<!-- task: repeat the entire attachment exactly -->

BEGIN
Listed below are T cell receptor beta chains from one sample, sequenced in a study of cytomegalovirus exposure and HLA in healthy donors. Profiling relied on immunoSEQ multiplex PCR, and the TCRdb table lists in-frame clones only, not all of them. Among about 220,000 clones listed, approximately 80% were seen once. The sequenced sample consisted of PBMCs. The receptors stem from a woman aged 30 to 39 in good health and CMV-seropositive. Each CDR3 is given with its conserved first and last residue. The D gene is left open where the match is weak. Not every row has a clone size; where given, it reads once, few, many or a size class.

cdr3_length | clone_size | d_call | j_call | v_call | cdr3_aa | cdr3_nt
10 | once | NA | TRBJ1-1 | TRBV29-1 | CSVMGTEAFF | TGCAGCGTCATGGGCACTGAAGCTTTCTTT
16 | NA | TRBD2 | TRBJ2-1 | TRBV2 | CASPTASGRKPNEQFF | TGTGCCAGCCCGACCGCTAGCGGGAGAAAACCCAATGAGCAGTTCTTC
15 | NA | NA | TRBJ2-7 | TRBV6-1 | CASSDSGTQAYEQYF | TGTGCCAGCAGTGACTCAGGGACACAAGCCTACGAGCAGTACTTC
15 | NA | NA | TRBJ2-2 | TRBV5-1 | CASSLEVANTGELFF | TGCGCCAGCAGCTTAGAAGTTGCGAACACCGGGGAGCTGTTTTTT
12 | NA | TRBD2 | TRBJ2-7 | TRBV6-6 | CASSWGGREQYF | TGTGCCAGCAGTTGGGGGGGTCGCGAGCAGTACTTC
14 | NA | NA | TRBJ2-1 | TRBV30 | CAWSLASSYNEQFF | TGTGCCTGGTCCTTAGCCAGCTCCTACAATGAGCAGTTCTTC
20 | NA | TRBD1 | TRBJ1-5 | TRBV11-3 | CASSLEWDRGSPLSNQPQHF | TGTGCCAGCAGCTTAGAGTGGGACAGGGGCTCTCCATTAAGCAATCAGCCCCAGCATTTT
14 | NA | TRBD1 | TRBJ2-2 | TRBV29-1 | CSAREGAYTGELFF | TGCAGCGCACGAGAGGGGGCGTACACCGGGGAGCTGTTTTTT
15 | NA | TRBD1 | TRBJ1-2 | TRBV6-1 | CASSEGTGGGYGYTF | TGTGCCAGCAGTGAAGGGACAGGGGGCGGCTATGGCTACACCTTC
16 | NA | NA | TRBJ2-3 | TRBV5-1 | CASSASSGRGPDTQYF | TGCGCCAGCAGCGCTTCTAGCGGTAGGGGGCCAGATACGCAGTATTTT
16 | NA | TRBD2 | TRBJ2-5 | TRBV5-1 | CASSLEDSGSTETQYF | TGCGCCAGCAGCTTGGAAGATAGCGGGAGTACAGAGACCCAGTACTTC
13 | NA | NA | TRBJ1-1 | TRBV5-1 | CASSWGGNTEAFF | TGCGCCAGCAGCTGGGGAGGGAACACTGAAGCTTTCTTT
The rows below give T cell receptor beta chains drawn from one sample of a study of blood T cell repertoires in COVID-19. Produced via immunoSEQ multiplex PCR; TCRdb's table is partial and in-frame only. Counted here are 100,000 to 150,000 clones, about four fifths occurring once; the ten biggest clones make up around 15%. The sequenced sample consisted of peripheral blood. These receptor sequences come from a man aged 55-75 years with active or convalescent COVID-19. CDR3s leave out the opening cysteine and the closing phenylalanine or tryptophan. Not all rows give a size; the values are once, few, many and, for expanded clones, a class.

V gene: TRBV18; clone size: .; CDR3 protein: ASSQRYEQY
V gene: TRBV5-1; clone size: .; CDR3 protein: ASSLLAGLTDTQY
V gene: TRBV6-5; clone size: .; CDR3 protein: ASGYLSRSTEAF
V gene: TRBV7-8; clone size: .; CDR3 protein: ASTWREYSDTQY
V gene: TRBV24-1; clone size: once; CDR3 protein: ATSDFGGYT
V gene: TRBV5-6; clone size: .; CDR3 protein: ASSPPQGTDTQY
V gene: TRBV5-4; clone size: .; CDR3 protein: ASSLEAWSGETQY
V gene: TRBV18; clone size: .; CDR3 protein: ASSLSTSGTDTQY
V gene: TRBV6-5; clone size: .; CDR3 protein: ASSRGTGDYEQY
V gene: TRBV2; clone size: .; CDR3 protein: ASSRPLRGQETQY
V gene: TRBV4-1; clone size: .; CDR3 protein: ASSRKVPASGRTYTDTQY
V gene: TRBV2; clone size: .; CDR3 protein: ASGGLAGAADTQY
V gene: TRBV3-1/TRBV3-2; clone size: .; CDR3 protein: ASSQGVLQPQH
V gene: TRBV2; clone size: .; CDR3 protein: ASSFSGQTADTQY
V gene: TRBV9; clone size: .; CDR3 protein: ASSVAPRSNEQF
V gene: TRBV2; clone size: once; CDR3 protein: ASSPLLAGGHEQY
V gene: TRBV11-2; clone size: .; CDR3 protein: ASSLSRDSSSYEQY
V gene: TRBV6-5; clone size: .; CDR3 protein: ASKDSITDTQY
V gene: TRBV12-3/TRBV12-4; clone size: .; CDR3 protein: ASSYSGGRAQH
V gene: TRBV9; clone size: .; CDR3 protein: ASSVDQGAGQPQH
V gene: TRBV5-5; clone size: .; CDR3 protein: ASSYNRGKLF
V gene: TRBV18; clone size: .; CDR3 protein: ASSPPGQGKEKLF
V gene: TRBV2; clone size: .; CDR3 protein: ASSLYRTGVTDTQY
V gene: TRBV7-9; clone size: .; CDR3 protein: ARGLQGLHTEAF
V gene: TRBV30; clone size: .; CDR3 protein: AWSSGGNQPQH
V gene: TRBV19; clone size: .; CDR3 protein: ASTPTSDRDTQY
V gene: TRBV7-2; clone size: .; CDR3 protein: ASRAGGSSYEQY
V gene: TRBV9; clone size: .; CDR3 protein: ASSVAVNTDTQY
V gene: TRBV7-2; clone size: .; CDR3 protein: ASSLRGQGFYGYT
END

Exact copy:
Listed below are T cell receptor beta chains from one sample, sequenced in a study of cytomegalovirus exposure and HLA in healthy donors. Profiling relied on immunoSEQ multiplex PCR, and the TCRdb table lists in-frame clones only, not all of them. Among about 220,000 clones listed, approximately 80% were seen once. The sequenced sample consisted of PBMCs. The receptors stem from a woman aged 30 to 39 in good health and CMV-seropositive. Each CDR3 is given with its conserved first and last residue. The D gene is left open where the match is weak. Not every row has a clone size; where given, it reads once, few, many or a size class.

cdr3_length | clone_size | d_call | j_call | v_call | cdr3_aa | cdr3_nt
10 | once | NA | TRBJ1-1 | TRBV29-1 | CSVMGTEAFF | TGCAGCGTCATGGGCACTGAAGCTTTCTTT
16 | NA | TRBD2 | TRBJ2-1 | TRBV2 | CASPTASGRKPNEQFF | TGTGCCAGCCCGACCGCTAGCGGGAGAAAACCCAATGAGCAGTTCTTC
15 | NA | NA | TRBJ2-7 | TRBV6-1 | CASSDSGTQAYEQYF | TGTGCCAGCAGTGACTCAGGGACACAAGCCTACGAGCAGTACTTC
15 | NA | NA | TRBJ2-2 | TRBV5-1 | CASSLEVANTGELFF | TGCGCCAGCAGCTTAGAAGTTGCGAACACCGGGGAGCTGTTTTTT
12 | NA | TRBD2 | TRBJ2-7 | TRBV6-6 | CASSWGGREQYF | TGTGCCAGCAGTTGGGGGGGTCGCGAGCAGTACTTC
14 | NA | NA | TRBJ2-1 | TRBV30 | CAWSLASSYNEQFF | TGTGCCTGGTCCTTAGCCAGCTCCTACAATGAGCAGTTCTTC
20 | NA | TRBD1 | TRBJ1-5 | TRBV11-3 | CASSLEWDRGSPLSNQPQHF | TGTGCCAGCAGCTTAGAGTGGGACAGGGGCTCTCCATTAAGCAATCAGCCCCAGCATTTT
14 | NA | TRBD1 | TRBJ2-2 | TRBV29-1 | CSAREGAYTGELFF | TGCAGCGCACGAGAGGGGGCGTACACCGGGGAGCTGTTTTTT
15 | NA | TRBD1 | TRBJ1-2 | TRBV6-1 | CASSEGTGGGYGYTF | TGTGCCAGCAGTGAAGGGACAGGGGGCGGCTATGGCTACACCTTC
16 | NA | NA | TRBJ2-3 | TRBV5-1 | CASSASSGRGPDTQYF | TGCGCCAGCAGCGCTTCTAGCGGTAGGGGGCCAGATACGCAGTATTTT
16 | NA | TRBD2 | TRBJ2-5 | TRBV5-1 | CASSLEDSGSTETQYF | TGCGCCAGCAGCTTGGAAGATAGCGGGAGTACAGAGACCCAGTACTTC
13 | NA | NA | TRBJ1-1 | TRBV5-1 | CASSWGGNTEAFF | TGCGCCAGCAGCTGGGGAGGGAACACTGAAGCTTTCTTT
The rows below give T cell receptor beta chains drawn from one sample of a study of blood T cell repertoires in COVID-19. Produced via immunoSEQ multiplex PCR; TCRdb's table is partial and in-frame only. Counted here are 100,000 to 150,000 clones, about four fifths occurring once; the ten biggest clones make up around 15%. The sequenced sample consisted of peripheral blood. These receptor sequences come from a man aged 55-75 years with active or convalescent COVID-19. CDR3s leave out the opening cysteine and the closing phenylalanine or tryptophan. Not all rows give a size; the values are once, few, many and, for expanded clones, a class.

V gene: TRBV18; clone size: .; CDR3 protein: ASSQRYEQY
V gene: TRBV5-1; clone size: .; CDR3 protein: ASSLLAGLTDTQY
V gene: TRBV6-5; clone size: .; CDR3 protein: ASGYLSRSTEAF
V gene: TRBV7-8; clone size: .; CDR3 protein: ASTWREYSDTQY
V gene: TRBV24-1; clone size: once; CDR3 protein: ATSDFGGYT
V gene: TRBV5-6; clone size: .; CDR3 protein: ASSPPQGTDTQY
V gene: TRBV5-4; clone size: .; CDR3 protein: ASSLEAWSGETQY
V gene: TRBV18; clone size: .; CDR3 protein: ASSLSTSGTDTQY
V gene: TRBV6-5; clone size: .; CDR3 protein: ASSRGTGDYEQY
V gene: TRBV2; clone size: .; CDR3 protein: ASSRPLRGQETQY
V gene: TRBV4-1; clone size: .; CDR3 protein: ASSRKVPASGRTYTDTQY
V gene: TRBV2; clone size: .; CDR3 protein: ASGGLAGAADTQY
V gene: TRBV3-1/TRBV3-2; clone size: .; CDR3 protein: ASSQGVLQPQH
V gene: TRBV2; clone size: .; CDR3 protein: ASSFSGQTADTQY
V gene: TRBV9; clone size: .; CDR3 protein: ASSVAPRSNEQF
V gene: TRBV2; clone size: once; CDR3 protein: ASSPLLAGGHEQY
V gene: TRBV11-2; clone size: .; CDR3 protein: ASSLSRDSSSYEQY
V gene: TRBV6-5; clone size: .; CDR3 protein: ASKDSITDTQY
V gene: TRBV12-3/TRBV12-4; clone size: .; CDR3 protein: ASSYSGGRAQH
V gene: TRBV9; clone size: .; CDR3 protein: ASSVDQGAGQPQH
V gene: TRBV5-5; clone size: .; CDR3 protein: ASSYNRGKLF
V gene: TRBV18; clone size: .; CDR3 protein: ASSPPGQGKEKLF
V gene: TRBV2; clone size: .; CDR3 protein: ASSLYRTGVTDTQY
V gene: TRBV7-9; clone size: .; CDR3 protein: ARGLQGLHTEAF
V gene: TRBV30; clone size: .; CDR3 protein: AWSSGGNQPQH
V gene: TRBV19; clone size: .; CDR3 protein: ASTPTSDRDTQY
V gene: TRBV7-2; clone size: .; CDR3 protein: ASRAGGSSYEQY
V gene: TRBV9; clone size: .; CDR3 protein: ASSVAVNTDTQY
V gene: TRBV7-2; clone size: .; CDR3 protein: ASSLRGQGFYGYT